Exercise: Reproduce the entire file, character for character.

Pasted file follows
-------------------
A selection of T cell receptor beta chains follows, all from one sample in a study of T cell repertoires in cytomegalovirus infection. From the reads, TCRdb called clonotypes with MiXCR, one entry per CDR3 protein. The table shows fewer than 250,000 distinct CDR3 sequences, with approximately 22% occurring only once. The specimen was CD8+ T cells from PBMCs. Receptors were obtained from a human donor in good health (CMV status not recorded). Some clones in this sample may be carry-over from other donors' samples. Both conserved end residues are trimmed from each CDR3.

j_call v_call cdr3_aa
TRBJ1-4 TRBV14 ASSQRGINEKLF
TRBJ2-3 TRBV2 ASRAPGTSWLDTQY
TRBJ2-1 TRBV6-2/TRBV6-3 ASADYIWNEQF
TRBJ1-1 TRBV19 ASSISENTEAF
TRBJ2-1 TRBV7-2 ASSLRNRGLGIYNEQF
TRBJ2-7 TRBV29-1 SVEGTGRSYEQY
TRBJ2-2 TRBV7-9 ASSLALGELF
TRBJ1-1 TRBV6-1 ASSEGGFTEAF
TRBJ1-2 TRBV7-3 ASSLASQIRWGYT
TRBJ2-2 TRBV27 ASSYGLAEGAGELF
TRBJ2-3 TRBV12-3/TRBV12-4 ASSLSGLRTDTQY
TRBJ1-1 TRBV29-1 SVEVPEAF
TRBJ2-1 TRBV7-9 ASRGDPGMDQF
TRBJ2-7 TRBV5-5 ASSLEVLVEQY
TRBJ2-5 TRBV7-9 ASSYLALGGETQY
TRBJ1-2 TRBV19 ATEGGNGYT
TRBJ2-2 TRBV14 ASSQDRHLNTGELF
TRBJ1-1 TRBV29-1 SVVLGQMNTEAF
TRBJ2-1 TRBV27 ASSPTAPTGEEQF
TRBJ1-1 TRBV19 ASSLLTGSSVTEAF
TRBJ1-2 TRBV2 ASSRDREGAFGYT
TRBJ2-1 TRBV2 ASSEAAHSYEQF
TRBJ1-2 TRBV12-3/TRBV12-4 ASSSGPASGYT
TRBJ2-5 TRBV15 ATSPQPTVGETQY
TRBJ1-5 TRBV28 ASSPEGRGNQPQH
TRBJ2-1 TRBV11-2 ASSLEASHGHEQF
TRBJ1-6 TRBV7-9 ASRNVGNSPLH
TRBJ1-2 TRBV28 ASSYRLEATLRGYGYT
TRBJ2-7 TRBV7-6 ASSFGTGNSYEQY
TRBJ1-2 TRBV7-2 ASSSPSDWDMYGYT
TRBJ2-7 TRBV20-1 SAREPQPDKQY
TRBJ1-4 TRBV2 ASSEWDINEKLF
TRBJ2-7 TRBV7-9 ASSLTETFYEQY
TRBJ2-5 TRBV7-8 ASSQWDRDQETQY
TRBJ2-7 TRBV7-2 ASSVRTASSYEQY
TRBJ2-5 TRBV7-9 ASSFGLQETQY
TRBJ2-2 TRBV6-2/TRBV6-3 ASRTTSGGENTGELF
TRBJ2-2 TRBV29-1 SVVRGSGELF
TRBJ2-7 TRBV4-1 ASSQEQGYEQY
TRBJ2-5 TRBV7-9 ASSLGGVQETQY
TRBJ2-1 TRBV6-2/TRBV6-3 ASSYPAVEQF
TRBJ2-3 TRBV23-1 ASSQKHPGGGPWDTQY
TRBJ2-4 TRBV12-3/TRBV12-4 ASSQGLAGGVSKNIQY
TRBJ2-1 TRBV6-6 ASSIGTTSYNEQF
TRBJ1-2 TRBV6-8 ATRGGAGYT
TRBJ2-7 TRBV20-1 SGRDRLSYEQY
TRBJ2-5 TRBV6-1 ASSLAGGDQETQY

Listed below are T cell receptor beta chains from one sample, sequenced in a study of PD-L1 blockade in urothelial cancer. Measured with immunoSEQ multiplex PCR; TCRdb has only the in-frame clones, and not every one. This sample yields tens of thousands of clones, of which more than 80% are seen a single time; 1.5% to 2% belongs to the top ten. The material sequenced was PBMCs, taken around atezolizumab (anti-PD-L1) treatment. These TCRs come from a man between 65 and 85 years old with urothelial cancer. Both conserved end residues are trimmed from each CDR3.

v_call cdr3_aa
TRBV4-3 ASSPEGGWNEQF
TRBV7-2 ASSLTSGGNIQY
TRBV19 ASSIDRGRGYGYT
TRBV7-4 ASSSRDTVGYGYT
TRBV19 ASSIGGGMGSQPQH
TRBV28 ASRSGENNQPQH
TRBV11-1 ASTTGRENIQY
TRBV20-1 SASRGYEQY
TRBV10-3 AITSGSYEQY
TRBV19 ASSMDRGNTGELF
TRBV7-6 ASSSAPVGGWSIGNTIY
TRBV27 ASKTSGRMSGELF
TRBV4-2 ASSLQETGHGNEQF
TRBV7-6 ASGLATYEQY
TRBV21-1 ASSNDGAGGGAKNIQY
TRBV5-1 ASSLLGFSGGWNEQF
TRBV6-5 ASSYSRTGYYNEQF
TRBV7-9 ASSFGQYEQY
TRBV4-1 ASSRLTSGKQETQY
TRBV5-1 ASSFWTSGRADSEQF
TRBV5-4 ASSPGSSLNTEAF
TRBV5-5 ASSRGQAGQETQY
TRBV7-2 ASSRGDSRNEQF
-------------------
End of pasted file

A selection of T cell receptor beta chains follows, all from one sample in a study of T cell repertoires in cytomegalovirus infection. From the reads, TCRdb called clonotypes with MiXCR, one entry per CDR3 protein. The table shows fewer than 250,000 distinct CDR3 sequences, with approximately 22% occurring only once. The specimen was CD8+ T cells from PBMCs. Receptors were obtained from a human donor in good health (CMV status not recorded). Some clones in this sample may be carry-over from other donors' samples. Both conserved end residues are trimmed from each CDR3.

j_call v_call cdr3_aa
TRBJ1-4 TRBV14 ASSQRGINEKLF
TRBJ2-3 TRBV2 ASRAPGTSWLDTQY
TRBJ2-1 TRBV6-2/TRBV6-3 ASADYIWNEQF
TRBJ1-1 TRBV19 ASSISENTEAF
TRBJ2-1 TRBV7-2 ASSLRNRGLGIYNEQF
TRBJ2-7 TRBV29-1 SVEGTGRSYEQY
TRBJ2-2 TRBV7-9 ASSLALGELF
TRBJ1-1 TRBV6-1 ASSEGGFTEAF
TRBJ1-2 TRBV7-3 ASSLASQIRWGYT
TRBJ2-2 TRBV27 ASSYGLAEGAGELF
TRBJ2-3 TRBV12-3/TRBV12-4 ASSLSGLRTDTQY
TRBJ1-1 TRBV29-1 SVEVPEAF
TRBJ2-1 TRBV7-9 ASRGDPGMDQF
TRBJ2-7 TRBV5-5 ASSLEVLVEQY
TRBJ2-5 TRBV7-9 ASSYLALGGETQY
TRBJ1-2 TRBV19 ATEGGNGYT
TRBJ2-2 TRBV14 ASSQDRHLNTGELF
TRBJ1-1 TRBV29-1 SVVLGQMNTEAF
TRBJ2-1 TRBV27 ASSPTAPTGEEQF
TRBJ1-1 TRBV19 ASSLLTGSSVTEAF
TRBJ1-2 TRBV2 ASSRDREGAFGYT
TRBJ2-1 TRBV2 ASSEAAHSYEQF
TRBJ1-2 TRBV12-3/TRBV12-4 ASSSGPASGYT
TRBJ2-5 TRBV15 ATSPQPTVGETQY
TRBJ1-5 TRBV28 ASSPEGRGNQPQH
TRBJ2-1 TRBV11-2 ASSLEASHGHEQF
TRBJ1-6 TRBV7-9 ASRNVGNSPLH
TRBJ1-2 TRBV28 ASSYRLEATLRGYGYT
TRBJ2-7 TRBV7-6 ASSFGTGNSYEQY
TRBJ1-2 TRBV7-2 ASSSPSDWDMYGYT
TRBJ2-7 TRBV20-1 SAREPQPDKQY
TRBJ1-4 TRBV2 ASSEWDINEKLF
TRBJ2-7 TRBV7-9 ASSLTETFYEQY
TRBJ2-5 TRBV7-8 ASSQWDRDQETQY
TRBJ2-7 TRBV7-2 ASSVRTASSYEQY
TRBJ2-5 TRBV7-9 ASSFGLQETQY
TRBJ2-2 TRBV6-2/TRBV6-3 ASRTTSGGENTGELF
TRBJ2-2 TRBV29-1 SVVRGSGELF
TRBJ2-7 TRBV4-1 ASSQEQGYEQY
TRBJ2-5 TRBV7-9 ASSLGGVQETQY
TRBJ2-1 TRBV6-2/TRBV6-3 ASSYPAVEQF
TRBJ2-3 TRBV23-1 ASSQKHPGGGPWDTQY
TRBJ2-4 TRBV12-3/TRBV12-4 ASSQGLAGGVSKNIQY
TRBJ2-1 TRBV6-6 ASSIGTTSYNEQF
TRBJ1-2 TRBV6-8 ATRGGAGYT
TRBJ2-7 TRBV20-1 SGRDRLSYEQY
TRBJ2-5 TRBV6-1 ASSLAGGDQETQY

Listed below are T cell receptor beta chains from one sample, sequenced in a study of PD-L1 blockade in urothelial cancer. Measured with immunoSEQ multiplex PCR; TCRdb has only the in-frame clones, and not every one. This sample yields tens of thousands of clones, of which more than 80% are seen a single time; 1.5% to 2% belongs to the top ten. The material sequenced was PBMCs, taken around atezolizumab (anti-PD-L1) treatment. These TCRs come from a man between 65 and 85 years old with urothelial cancer. Both conserved end residues are trimmed from each CDR3.

v_call cdr3_aa
TRBV4-3 ASSPEGGWNEQF
TRBV7-2 ASSLTSGGNIQY
TRBV19 ASSIDRGRGYGYT
TRBV7-4 ASSSRDTVGYGYT
TRBV19 ASSIGGGMGSQPQH
TRBV28 ASRSGENNQPQH
TRBV11-1 ASTTGRENIQY
TRBV20-1 SASRGYEQY
TRBV10-3 AITSGSYEQY
TRBV19 ASSMDRGNTGELF
TRBV7-6 ASSSAPVGGWSIGNTIY
TRBV27 ASKTSGRMSGELF
TRBV4-2 ASSLQETGHGNEQF
TRBV7-6 ASGLATYEQY
TRBV21-1 ASSNDGAGGGAKNIQY
TRBV5-1 ASSLLGFSGGWNEQF
TRBV6-5 ASSYSRTGYYNEQF
TRBV7-9 ASSFGQYEQY
TRBV4-1 ASSRLTSGKQETQY
TRBV5-1 ASSFWTSGRADSEQF
TRBV5-4 ASSPGSSLNTEAF
TRBV5-5 ASSRGQAGQETQY
TRBV7-2 ASSRGDSRNEQF